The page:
As such, remote work would likely lower the waste footprints of your employees. Nevertheless, as we mentioned previously regarding the technology footprint, remote work could increase employees' electronic waste.
How your company can make remote work as environmentally friendly as possible
Companies can take specific actions to ensure that their employees' WFH situations positively contribute to the company's sustainability goals.
Incorporate a sustainability culture within the firm
Ultimately, the best way to make your remote working policies as environmentally friendly as possible is to incorporate sustainability within your organisation's culture as much as possible. Doing so will mean including sustainability considerations in every decision your company makes.
To ensure that these four primary factors do not undermine the environmental impact of your WFH policies, your organisation must address the norms and perceptions of travel, technology, waste, and energy emissions your employees hold. From there, it becomes possible to develop methods to effectively and substantially reduce the GHG emissions of your firm.
Create policies to support remote work
With that said, it's also vital that those companies looking to reduce their carbon footprints through remote work policies create other policies to support it and bolster its environmental impacts.
These policies could include helping remote workers transition to renewable energy sources for their homes. It could also involve assisting remote workers in recycling their electronic waste.
Avoid hybrid working models
In the post-COVID working world, many companies are implementing hybrid models for remote work. This means that employees are splitting their time at home while still coming into the office on some days.
However, suppose your organisation is looking to implement work-from-home policies to help reduce its carbon footprint. In that case, hybrid working models should be avoided. Instead, to maximise the environmental impact of your remote work policies, your organisation should make the jump and make remote workers fully remote.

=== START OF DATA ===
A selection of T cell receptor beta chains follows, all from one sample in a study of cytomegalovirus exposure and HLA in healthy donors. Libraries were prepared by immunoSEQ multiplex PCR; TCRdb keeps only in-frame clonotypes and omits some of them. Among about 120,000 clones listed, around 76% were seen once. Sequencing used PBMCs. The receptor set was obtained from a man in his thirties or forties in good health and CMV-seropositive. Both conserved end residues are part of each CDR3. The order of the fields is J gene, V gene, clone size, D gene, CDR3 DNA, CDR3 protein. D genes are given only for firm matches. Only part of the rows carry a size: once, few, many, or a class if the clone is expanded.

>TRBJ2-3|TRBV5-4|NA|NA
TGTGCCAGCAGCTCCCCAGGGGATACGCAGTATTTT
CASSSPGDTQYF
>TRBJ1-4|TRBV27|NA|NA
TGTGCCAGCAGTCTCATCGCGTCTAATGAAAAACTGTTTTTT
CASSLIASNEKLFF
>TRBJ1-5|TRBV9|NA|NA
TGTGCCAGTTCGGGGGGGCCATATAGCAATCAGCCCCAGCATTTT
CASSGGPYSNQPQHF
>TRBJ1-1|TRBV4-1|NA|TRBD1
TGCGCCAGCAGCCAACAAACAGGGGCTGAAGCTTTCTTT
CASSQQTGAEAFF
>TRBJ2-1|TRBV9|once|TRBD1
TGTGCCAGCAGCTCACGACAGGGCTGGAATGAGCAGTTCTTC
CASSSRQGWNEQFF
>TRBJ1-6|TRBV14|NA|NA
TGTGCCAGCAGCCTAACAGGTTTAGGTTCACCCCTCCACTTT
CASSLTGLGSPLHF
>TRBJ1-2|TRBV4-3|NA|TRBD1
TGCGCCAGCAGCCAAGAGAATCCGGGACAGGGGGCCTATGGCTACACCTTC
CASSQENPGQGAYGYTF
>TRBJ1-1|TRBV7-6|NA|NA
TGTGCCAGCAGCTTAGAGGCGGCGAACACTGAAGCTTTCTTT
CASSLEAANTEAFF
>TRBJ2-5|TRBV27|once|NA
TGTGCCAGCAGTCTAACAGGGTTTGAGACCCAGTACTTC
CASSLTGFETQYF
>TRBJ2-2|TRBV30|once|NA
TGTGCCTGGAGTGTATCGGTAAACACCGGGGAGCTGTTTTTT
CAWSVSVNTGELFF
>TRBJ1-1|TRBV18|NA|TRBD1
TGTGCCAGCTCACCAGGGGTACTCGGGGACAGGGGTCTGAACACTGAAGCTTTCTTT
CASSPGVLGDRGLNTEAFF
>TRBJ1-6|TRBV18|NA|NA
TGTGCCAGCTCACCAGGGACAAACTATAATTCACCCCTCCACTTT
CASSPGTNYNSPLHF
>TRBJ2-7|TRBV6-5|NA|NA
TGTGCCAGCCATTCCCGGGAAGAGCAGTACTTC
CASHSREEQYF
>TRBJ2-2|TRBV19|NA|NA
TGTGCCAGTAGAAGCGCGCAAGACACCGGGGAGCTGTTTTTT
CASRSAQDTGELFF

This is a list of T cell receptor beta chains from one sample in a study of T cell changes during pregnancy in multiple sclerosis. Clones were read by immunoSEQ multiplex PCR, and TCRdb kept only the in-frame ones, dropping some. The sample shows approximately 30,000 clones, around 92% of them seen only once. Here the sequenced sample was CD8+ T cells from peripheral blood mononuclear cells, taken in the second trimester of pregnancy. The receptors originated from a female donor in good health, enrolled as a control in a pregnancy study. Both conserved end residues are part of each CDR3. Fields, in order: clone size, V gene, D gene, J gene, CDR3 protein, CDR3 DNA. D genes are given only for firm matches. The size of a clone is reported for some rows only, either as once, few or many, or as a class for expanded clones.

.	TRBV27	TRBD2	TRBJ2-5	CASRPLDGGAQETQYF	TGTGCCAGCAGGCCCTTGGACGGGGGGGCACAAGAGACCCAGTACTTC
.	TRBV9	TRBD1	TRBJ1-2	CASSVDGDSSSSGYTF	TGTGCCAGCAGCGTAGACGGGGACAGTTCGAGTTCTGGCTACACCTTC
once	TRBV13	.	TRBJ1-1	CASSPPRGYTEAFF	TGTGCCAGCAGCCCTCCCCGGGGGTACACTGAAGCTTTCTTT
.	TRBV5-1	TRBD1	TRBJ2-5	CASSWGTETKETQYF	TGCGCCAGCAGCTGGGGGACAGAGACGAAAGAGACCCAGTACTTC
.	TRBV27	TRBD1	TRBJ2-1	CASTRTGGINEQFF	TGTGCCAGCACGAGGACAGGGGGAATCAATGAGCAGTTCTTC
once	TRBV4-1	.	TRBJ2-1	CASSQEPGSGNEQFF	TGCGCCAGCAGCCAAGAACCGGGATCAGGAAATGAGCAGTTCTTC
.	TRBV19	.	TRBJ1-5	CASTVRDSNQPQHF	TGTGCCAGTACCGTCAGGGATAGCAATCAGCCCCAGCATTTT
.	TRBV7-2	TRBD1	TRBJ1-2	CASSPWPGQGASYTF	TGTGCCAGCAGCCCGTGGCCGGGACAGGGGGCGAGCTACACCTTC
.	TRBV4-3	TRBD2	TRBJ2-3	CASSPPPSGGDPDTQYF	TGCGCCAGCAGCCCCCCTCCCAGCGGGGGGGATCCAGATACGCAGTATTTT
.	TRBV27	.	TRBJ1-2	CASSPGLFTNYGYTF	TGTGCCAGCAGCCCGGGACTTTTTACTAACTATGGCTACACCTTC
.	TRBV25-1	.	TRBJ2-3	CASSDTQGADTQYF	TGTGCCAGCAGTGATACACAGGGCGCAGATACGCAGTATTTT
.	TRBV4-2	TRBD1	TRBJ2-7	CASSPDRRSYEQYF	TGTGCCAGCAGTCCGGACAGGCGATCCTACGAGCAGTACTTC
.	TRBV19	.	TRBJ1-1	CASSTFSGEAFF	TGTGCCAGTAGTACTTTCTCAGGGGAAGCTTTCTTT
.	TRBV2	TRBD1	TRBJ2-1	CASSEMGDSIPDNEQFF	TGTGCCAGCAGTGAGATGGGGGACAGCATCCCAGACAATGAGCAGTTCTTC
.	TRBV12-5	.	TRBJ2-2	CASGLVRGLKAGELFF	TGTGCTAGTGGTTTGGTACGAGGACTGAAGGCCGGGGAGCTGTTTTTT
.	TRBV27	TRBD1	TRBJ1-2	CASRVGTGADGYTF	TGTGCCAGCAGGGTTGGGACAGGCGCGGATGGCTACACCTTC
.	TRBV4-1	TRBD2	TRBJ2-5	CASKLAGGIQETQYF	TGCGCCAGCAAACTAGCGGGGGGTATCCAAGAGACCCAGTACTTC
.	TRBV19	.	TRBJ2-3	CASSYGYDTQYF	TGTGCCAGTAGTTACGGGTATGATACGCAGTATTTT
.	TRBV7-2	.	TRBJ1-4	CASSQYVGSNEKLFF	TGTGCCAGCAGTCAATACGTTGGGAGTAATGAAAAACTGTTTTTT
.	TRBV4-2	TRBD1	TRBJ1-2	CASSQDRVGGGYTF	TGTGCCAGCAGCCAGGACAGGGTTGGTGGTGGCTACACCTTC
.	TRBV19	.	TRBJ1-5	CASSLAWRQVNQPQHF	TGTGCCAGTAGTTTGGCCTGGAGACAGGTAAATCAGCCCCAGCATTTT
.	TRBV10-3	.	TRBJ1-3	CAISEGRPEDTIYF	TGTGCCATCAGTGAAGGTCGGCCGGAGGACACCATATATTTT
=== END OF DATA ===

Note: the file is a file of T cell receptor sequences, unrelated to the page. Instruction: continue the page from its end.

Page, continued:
A study conducted by Carbon Trust and Vodafone Institute for Society and Communications in 2021 found that hybrid working models would actually increase the energy usage of an organisation. This is simply because hybrid models still require keeping offices open, which requires a significant amount of energy, as we mentioned. In addition to that, remote workers would be using energy at home, ultimately undermining the environmental impact of WFH policies.
Remember that remote work is only one piece of the puzzle.
Suppose a company is serious about reducing its carbon footprint or going net-zero. In that case, it must keep in mind that implementing remote work policies should only be one piece of the sustainability portfolio.
There are many ways a company can reduce its emissions beyond remote work, such as transitioning to renewable sources of energy, reducing waste, or engaging employees in sustainability.
Even so, a certain amount of GHG emissions are still unavoidable as of this time and will be until renewable energy infrastructure is more widespread.
Nevertheless, in addition to your organisation or company implementing the strategies mentioned above to reduce your emissions, you also need to leverage carbon offsets to account for the unavoidable emissions.
Learn more about how carbon offsetting works and how it can fit into your company's sustainability goals.